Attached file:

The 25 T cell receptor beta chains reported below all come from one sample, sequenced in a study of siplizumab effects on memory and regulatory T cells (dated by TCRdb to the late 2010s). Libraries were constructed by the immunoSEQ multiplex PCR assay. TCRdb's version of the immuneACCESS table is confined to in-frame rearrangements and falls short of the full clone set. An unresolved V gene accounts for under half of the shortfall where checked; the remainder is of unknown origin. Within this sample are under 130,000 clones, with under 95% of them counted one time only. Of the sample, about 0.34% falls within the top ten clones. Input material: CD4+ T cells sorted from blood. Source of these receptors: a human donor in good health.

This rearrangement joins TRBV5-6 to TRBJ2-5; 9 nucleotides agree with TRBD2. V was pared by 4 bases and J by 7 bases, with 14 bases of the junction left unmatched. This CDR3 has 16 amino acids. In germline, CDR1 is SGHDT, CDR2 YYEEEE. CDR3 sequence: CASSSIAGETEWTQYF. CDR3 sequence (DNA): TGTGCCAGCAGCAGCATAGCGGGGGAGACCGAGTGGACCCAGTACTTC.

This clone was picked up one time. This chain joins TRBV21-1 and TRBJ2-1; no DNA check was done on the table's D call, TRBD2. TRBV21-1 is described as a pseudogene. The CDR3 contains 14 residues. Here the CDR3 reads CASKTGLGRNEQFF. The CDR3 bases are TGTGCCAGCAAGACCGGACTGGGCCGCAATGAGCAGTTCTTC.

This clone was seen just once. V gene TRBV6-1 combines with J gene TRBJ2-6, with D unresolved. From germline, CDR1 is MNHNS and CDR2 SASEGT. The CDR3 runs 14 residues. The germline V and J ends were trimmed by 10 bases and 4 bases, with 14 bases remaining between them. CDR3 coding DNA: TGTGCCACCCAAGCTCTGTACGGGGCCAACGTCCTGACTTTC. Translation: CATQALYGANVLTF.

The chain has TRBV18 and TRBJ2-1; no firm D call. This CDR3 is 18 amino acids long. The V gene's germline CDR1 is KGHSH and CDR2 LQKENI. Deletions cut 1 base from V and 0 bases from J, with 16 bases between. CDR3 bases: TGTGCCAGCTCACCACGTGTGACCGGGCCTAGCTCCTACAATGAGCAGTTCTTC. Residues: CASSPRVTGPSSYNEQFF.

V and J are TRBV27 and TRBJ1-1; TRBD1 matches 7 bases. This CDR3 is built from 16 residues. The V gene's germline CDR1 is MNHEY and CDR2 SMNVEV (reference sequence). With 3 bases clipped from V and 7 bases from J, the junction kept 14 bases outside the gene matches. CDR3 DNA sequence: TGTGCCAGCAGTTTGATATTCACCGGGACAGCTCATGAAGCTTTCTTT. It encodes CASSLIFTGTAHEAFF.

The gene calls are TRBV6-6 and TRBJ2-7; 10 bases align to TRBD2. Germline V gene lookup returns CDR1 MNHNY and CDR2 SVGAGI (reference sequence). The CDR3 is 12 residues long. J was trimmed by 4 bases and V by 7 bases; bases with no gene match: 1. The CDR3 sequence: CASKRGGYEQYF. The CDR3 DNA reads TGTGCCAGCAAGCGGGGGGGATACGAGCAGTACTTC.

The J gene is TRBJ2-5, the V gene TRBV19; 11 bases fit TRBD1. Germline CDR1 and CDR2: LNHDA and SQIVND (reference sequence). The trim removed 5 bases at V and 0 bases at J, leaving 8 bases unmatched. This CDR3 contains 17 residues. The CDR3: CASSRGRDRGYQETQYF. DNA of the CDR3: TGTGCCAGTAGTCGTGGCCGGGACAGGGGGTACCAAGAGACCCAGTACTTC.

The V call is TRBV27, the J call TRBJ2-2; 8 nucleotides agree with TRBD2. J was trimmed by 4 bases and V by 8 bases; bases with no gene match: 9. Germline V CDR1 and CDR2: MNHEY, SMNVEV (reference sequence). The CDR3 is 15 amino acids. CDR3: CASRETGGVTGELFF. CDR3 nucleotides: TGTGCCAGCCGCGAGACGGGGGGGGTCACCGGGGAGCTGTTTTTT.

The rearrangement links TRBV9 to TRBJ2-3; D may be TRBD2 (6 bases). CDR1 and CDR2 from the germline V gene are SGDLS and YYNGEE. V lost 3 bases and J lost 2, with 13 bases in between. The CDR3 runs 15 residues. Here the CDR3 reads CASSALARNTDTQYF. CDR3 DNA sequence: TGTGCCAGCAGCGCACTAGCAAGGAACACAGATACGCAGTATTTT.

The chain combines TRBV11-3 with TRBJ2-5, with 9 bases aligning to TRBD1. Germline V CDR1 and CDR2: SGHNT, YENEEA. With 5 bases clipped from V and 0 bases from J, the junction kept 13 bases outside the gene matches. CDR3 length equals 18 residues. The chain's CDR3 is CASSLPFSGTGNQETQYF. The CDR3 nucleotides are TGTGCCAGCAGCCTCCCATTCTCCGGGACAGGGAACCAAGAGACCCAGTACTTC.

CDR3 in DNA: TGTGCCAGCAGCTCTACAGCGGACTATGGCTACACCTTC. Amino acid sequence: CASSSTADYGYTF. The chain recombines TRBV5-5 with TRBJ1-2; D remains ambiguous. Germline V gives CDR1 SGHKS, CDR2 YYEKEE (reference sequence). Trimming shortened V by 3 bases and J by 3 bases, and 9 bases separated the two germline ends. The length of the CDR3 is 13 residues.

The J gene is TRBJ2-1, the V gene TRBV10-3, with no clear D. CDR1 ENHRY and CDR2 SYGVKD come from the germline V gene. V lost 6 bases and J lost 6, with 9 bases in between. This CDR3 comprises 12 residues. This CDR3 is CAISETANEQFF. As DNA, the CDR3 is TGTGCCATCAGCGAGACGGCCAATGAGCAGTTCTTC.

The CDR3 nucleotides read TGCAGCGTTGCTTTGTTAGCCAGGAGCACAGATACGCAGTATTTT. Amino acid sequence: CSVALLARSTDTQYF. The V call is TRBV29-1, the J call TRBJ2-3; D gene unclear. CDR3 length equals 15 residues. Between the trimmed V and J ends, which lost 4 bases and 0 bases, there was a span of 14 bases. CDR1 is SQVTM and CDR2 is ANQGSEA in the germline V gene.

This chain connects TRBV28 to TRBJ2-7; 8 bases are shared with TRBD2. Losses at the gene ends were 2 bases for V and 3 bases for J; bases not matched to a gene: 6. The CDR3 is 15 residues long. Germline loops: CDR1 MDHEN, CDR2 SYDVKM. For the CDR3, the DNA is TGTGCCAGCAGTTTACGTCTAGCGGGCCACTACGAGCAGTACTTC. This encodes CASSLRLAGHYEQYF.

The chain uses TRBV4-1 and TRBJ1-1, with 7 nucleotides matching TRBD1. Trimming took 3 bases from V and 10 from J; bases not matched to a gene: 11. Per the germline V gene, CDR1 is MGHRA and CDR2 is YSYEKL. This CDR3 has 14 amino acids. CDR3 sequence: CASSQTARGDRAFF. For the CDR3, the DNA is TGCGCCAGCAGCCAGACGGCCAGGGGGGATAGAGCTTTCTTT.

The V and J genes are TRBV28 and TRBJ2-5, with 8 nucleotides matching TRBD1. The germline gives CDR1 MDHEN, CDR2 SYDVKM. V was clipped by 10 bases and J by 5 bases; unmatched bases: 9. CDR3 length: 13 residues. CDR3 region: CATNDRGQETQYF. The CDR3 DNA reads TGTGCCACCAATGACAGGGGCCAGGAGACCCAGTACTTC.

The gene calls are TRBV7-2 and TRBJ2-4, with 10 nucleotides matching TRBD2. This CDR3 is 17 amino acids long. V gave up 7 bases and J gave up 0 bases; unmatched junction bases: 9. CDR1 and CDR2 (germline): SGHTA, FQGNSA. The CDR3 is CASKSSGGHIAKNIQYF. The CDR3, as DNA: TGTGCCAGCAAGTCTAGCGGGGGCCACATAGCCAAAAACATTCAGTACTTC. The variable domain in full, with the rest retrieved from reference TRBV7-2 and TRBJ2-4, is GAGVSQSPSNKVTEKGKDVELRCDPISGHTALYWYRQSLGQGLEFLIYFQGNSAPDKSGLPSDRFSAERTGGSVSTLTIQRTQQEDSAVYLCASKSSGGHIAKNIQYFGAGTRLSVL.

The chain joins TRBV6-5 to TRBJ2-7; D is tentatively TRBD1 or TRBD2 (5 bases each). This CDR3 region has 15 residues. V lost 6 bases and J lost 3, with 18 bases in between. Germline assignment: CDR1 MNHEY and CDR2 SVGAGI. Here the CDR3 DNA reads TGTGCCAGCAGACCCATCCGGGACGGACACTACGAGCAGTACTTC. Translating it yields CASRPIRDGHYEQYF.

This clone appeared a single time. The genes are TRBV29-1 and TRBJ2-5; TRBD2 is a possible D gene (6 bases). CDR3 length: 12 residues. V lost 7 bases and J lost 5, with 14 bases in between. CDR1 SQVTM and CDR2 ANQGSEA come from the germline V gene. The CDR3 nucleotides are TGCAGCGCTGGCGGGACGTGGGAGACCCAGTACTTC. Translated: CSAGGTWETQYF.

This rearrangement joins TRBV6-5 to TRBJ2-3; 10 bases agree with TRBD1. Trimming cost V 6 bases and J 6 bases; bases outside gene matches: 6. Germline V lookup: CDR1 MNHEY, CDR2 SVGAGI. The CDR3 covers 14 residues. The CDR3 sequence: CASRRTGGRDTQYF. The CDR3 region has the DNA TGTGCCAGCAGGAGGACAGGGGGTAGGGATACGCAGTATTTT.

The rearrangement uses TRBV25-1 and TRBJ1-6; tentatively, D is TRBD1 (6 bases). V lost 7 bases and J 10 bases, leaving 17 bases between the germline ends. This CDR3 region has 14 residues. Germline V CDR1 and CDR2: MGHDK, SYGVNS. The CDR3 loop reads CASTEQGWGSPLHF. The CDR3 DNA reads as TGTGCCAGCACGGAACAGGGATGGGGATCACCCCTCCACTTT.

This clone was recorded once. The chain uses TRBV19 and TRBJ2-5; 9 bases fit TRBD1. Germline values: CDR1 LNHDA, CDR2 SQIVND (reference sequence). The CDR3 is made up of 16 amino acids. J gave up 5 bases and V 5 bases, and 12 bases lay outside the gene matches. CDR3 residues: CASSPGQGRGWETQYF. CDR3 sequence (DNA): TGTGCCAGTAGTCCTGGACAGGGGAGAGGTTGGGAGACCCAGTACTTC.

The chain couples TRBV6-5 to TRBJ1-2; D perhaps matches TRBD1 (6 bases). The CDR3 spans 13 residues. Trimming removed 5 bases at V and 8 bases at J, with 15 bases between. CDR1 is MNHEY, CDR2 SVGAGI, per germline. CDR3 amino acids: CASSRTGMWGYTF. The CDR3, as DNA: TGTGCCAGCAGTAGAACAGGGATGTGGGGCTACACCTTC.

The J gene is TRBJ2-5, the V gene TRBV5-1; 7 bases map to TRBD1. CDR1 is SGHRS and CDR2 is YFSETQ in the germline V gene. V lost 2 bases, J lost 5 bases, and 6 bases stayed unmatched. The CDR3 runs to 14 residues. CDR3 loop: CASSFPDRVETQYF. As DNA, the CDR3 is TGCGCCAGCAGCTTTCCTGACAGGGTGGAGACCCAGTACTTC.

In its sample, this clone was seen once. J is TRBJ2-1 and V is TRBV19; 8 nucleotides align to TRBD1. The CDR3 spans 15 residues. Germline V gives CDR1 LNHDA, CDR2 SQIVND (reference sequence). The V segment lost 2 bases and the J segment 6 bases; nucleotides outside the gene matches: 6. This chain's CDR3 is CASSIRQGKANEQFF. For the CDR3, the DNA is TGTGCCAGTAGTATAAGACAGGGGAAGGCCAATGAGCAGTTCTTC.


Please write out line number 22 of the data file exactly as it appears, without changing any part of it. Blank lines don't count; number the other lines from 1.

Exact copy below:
The rearrangement uses TRBV25-1 and TRBJ1-6; tentatively, D is TRBD1 (6 bases). V lost 7 bases and J 10 bases, leaving 17 bases between the germline ends. This CDR3 region has 14 residues. Germline V CDR1 and CDR2: MGHDK, SYGVNS. The CDR3 loop reads CASTEQGWGSPLHF. The CDR3 DNA reads as TGTGCCAGCACGGAACAGGGATGGGGATCACCCCTCCACTTT.